In the December dispatch of General Sir G. Milne, G.O.C. in Command, British Salonika Force, the battalion is again mentioned for its attack on the ” P” Ridge in September. “After severe fighting the 12th Battalion Cheshire Regiment succeeded in reaching the third line of trenches. At this point they came under a devastating machine gun fire, and, unable to make further progress, were eventually compelled to fall back to their original position. In their heroic attempt they had lost about 65 per cent. of their strength, including Lieutenant- Colonel the Hon. A. R, Clegg-Hill, D.S.O., who fell at the head of the battalion.”

Aged 41

Radley College Soccer XI 1896 (unnamed – includes Arthur Clegg-Hill)

Commemorating the Fallen of WW1

Today we remember …

14th September 1918

George Plater, E Social 1899. Private, 2/20th Bn, London Regt. Killed during the ‘Advance to Victory’ in an unknown engagement

He was at Radley for just one year, leaving in 1900.  George Plater’s death was not recorded in The Radleian magazine in 1918.  He is not included on the War Memorial. He is listed as still alive in the 1923 and 1962 Registers, both of which record that he went to work on the London Stock Exchange after leaving school. Work on updating the Registers in the 1990s received confirmation of his death in 1918, via the family of his sister, who was his only surviving relative in 1918.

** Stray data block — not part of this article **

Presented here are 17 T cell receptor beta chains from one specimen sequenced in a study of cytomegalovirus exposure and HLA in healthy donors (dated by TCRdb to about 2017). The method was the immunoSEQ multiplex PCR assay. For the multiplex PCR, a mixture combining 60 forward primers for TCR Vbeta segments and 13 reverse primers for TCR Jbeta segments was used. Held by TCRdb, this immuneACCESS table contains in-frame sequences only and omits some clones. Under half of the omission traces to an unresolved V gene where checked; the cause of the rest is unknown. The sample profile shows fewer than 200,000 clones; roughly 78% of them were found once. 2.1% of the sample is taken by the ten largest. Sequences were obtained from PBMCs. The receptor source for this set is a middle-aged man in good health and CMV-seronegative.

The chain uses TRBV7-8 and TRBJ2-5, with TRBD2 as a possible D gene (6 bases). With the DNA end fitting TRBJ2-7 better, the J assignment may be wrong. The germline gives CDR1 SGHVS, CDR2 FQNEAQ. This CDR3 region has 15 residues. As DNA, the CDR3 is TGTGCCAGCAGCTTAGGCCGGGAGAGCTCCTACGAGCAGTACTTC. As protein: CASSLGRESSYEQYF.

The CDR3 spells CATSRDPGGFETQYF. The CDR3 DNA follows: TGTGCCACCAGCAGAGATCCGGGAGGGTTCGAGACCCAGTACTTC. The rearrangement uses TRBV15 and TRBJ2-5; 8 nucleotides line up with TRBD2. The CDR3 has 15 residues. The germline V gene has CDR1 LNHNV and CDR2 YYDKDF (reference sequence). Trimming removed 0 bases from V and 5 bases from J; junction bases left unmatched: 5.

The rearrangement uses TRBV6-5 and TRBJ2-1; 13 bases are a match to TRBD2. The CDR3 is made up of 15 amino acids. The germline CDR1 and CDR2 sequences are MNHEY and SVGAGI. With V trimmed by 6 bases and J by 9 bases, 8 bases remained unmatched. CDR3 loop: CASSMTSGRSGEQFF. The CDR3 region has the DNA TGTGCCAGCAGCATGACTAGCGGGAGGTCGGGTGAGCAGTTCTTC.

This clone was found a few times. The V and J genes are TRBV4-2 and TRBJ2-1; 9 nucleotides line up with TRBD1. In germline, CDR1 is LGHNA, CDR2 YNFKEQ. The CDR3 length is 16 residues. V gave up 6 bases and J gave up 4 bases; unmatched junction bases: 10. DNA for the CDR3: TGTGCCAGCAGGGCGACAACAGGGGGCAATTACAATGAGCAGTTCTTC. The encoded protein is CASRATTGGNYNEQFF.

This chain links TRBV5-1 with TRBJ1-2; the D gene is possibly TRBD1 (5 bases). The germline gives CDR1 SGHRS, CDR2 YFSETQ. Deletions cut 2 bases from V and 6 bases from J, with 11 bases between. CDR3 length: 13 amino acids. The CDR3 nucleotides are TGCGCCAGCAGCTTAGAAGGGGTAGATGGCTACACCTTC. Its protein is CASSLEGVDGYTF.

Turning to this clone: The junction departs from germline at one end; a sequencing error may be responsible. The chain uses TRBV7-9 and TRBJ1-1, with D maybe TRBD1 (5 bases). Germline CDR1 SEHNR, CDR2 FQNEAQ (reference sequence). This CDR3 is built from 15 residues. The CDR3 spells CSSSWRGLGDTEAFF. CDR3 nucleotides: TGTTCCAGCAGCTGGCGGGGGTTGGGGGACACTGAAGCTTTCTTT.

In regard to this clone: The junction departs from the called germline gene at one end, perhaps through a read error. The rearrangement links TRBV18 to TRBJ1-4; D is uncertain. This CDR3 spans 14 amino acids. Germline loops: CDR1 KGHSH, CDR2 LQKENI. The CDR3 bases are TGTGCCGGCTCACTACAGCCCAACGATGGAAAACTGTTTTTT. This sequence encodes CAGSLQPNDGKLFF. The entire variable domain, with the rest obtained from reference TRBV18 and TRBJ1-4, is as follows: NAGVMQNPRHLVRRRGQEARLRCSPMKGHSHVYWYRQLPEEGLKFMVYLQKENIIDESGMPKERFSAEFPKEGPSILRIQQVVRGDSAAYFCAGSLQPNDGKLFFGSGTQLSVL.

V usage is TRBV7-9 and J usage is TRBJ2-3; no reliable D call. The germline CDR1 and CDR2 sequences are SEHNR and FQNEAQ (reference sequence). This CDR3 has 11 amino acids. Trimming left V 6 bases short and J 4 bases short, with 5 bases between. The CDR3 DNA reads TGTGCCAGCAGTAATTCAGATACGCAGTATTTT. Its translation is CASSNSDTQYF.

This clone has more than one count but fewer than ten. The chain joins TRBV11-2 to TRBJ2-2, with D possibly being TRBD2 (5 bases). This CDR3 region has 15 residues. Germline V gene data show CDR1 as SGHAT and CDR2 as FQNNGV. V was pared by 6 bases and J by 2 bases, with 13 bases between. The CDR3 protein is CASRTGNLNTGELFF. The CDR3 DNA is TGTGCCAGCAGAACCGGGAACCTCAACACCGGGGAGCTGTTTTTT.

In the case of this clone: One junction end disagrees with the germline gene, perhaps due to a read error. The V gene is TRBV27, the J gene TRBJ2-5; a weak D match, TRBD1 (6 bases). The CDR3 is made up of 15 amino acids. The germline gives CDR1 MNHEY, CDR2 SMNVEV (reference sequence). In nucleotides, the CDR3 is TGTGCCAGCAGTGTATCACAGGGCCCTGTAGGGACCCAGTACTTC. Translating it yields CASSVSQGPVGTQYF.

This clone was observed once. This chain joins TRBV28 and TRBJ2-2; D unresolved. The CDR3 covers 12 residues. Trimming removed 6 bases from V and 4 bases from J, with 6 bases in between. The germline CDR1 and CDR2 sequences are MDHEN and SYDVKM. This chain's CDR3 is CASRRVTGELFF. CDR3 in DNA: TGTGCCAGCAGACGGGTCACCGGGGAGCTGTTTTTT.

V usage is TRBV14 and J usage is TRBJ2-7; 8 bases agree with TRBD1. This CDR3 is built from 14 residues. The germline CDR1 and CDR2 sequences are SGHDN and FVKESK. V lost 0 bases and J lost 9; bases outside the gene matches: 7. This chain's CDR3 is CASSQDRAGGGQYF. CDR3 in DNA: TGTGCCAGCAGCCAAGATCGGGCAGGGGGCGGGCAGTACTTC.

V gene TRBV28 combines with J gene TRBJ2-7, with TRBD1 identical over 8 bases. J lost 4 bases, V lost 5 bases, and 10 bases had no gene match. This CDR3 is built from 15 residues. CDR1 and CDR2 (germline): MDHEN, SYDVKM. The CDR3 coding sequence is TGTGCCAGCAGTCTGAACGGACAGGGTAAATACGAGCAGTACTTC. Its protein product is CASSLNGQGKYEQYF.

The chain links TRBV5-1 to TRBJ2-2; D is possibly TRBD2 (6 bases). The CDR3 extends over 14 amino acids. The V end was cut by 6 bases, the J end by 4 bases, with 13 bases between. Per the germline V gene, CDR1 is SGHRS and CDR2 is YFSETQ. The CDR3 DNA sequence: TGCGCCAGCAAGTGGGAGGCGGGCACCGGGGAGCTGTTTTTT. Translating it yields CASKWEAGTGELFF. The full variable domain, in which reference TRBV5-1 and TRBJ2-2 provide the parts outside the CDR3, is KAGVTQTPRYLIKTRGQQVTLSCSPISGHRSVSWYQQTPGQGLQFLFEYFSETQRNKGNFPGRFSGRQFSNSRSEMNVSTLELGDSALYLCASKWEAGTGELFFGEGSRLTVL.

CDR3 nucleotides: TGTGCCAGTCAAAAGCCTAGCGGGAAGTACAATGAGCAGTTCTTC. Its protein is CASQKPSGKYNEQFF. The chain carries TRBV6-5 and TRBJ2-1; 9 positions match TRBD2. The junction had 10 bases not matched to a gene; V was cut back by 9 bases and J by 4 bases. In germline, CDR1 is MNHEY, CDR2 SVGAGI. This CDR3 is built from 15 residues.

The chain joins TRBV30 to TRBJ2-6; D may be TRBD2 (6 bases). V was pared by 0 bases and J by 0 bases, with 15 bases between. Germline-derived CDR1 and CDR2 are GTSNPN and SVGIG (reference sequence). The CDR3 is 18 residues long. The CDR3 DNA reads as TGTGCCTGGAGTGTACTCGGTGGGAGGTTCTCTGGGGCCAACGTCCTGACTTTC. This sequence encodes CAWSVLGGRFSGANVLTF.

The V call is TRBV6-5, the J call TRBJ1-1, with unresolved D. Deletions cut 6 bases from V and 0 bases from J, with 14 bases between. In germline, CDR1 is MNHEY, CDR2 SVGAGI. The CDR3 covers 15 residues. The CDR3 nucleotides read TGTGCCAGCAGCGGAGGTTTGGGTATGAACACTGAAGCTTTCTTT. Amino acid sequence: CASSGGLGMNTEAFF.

He was killed during the ‘Advance to Victory’ and is among 9000 servicemen who have no known grave who are listed on the Vis-en-Artois memorial.

Aged 34

Commemorating the Fallen of WW1

Today we remember …

30th August 1918

George Simpson, G Social 1910. Lt, Cheshire Regt. Died of wounds received in an unknown engagement

He volunteered for service on the outbreak of war and received his commission in March, 1915; he served in France until July, 1916, when he was wounded; he returned to France on Aug. 30, 1917, and met his death exactly a year later.

He was an only son. He is buried at Terlincthun Cemetery, Pas de Calais.

The War Memorial Committee Minutes record the George Simpson Exhibition which was created in his memory to help Radleians at university.  The first recipient was George Mallaby, Senior Prefect in 1921, to help him go to Oxford; others aided by the gift were RE Raikes at London University and Vincent O’Connor at Oxford.  Vincent O’Connor became one of the most significant donors of rare and valuable books to Radley College Library – a skill in collecting which he gained at Oxford.